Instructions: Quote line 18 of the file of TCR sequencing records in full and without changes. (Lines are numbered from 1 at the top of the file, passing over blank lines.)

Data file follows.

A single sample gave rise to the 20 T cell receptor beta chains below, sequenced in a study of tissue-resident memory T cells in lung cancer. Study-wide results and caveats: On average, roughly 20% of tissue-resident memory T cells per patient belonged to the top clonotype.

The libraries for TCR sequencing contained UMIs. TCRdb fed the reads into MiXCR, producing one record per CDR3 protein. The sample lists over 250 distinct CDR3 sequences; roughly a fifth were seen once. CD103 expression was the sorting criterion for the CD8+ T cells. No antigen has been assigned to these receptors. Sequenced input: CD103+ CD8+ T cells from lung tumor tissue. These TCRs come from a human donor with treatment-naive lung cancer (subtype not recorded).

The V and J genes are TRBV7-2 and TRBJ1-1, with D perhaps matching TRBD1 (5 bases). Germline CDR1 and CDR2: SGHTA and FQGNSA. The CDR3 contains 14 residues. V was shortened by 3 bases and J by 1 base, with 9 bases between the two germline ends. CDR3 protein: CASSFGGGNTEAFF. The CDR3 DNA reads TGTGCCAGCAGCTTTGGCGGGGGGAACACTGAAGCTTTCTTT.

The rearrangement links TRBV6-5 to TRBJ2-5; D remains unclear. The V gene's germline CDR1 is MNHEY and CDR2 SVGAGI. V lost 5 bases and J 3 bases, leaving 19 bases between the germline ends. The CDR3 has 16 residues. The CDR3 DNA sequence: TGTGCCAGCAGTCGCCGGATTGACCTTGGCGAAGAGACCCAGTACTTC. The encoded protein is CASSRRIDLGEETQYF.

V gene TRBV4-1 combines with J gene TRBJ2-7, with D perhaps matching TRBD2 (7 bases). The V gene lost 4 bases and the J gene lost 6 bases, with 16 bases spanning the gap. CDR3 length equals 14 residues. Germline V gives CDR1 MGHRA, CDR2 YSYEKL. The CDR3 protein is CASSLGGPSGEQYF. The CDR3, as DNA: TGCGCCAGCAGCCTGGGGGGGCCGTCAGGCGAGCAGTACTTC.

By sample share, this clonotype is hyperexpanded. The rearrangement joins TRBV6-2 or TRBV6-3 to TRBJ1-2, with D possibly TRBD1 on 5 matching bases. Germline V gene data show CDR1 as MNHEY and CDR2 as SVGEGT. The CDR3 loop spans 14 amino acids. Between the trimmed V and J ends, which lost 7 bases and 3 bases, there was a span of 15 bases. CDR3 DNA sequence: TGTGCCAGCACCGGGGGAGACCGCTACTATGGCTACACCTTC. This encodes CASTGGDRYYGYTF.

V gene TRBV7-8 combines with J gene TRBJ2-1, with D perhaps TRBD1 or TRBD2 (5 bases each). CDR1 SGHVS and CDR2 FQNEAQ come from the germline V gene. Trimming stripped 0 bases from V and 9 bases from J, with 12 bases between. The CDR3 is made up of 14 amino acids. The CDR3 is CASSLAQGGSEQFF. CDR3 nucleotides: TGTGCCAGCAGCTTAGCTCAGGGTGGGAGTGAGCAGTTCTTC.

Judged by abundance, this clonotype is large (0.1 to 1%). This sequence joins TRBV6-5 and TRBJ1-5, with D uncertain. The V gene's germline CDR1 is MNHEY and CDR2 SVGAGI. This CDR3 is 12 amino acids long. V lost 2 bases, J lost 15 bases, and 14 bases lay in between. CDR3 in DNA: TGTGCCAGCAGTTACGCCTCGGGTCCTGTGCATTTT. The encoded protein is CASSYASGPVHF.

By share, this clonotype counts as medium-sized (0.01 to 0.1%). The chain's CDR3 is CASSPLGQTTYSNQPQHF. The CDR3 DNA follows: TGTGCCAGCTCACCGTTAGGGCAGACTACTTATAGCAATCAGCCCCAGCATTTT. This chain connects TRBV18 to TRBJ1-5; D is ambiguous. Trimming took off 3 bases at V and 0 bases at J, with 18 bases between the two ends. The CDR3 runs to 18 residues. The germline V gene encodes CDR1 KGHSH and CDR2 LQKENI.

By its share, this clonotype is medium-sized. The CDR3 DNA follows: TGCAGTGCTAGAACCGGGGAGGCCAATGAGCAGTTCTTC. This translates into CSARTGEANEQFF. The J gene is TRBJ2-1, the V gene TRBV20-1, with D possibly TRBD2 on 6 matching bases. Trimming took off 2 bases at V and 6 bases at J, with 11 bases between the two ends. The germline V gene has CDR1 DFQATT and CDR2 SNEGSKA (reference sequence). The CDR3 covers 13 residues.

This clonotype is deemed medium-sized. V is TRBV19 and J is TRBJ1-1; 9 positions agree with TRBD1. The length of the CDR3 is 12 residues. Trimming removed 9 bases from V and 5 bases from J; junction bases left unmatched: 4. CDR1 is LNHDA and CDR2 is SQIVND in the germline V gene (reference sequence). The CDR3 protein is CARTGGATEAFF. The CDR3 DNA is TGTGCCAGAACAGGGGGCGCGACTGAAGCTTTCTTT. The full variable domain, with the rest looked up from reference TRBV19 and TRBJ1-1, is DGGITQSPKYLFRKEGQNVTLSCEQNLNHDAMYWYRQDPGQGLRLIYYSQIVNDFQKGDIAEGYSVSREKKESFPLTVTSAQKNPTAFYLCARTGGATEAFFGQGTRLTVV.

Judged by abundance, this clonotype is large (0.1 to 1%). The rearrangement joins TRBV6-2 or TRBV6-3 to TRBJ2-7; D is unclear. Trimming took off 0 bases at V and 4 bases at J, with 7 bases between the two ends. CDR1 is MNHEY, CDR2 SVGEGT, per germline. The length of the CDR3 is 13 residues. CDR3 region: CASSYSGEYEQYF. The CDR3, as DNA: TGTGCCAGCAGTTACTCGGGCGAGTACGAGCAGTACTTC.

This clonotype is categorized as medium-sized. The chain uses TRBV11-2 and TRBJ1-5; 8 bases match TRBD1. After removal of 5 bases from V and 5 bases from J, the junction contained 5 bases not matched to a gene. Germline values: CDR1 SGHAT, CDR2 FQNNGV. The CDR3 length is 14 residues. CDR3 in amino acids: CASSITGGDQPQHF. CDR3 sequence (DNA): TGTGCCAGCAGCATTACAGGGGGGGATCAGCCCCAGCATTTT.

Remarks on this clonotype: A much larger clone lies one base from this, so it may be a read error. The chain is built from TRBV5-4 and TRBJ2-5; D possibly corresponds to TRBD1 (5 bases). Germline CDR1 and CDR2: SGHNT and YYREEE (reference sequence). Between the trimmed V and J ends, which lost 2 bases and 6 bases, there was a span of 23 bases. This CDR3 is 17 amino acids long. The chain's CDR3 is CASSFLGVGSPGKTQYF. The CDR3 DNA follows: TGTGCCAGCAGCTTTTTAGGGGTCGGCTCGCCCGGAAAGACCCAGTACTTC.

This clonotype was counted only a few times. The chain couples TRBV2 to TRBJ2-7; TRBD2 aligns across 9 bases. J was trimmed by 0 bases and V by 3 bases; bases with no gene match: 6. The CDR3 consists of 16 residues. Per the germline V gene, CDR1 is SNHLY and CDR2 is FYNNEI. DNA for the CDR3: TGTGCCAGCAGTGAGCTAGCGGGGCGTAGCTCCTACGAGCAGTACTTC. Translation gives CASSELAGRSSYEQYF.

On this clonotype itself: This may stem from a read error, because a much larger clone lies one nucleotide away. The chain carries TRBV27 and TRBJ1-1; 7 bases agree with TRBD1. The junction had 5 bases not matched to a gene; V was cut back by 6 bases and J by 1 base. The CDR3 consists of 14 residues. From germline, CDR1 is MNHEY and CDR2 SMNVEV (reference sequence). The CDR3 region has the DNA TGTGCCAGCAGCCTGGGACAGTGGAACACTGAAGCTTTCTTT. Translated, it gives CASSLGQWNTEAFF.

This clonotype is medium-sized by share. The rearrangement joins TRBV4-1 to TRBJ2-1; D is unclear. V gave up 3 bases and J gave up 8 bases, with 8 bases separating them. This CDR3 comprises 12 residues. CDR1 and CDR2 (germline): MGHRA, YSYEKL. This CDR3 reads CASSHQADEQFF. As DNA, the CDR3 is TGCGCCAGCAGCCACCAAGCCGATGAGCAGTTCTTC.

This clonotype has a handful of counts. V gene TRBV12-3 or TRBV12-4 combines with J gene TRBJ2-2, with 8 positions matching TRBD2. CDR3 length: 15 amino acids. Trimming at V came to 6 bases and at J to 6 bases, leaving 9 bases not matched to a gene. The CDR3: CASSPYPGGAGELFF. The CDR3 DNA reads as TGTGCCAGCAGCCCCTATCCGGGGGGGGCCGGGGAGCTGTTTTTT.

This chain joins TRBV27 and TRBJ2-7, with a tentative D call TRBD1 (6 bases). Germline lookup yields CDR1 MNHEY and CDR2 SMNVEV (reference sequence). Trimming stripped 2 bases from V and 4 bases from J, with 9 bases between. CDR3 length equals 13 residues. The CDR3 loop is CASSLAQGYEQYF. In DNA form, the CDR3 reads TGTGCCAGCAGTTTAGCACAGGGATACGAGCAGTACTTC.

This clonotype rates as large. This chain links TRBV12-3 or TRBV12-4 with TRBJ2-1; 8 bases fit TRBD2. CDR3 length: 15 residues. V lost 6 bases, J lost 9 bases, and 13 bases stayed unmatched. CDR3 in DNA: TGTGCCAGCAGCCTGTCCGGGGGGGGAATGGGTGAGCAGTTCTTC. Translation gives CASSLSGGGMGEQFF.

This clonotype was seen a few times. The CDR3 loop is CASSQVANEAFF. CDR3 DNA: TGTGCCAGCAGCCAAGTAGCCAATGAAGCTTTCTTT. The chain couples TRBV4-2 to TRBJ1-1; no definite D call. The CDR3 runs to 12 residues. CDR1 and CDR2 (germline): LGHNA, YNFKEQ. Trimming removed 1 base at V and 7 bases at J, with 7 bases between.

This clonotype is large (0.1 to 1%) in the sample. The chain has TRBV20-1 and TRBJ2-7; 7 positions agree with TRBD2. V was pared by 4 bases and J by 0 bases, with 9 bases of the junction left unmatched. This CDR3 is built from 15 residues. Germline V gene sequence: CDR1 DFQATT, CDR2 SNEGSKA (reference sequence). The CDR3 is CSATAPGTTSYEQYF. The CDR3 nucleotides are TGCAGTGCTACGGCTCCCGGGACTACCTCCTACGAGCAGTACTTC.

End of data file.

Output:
This clonotype has a handful of counts. V gene TRBV12-3 or TRBV12-4 combines with J gene TRBJ2-2, with 8 positions matching TRBD2. CDR3 length: 15 amino acids. Trimming at V came to 6 bases and at J to 6 bases, leaving 9 bases not matched to a gene. The CDR3: CASSPYPGGAGELFF. The CDR3 DNA reads as TGTGCCAGCAGCCCCTATCCGGGGGGGGCCGGGGAGCTGTTTTTT.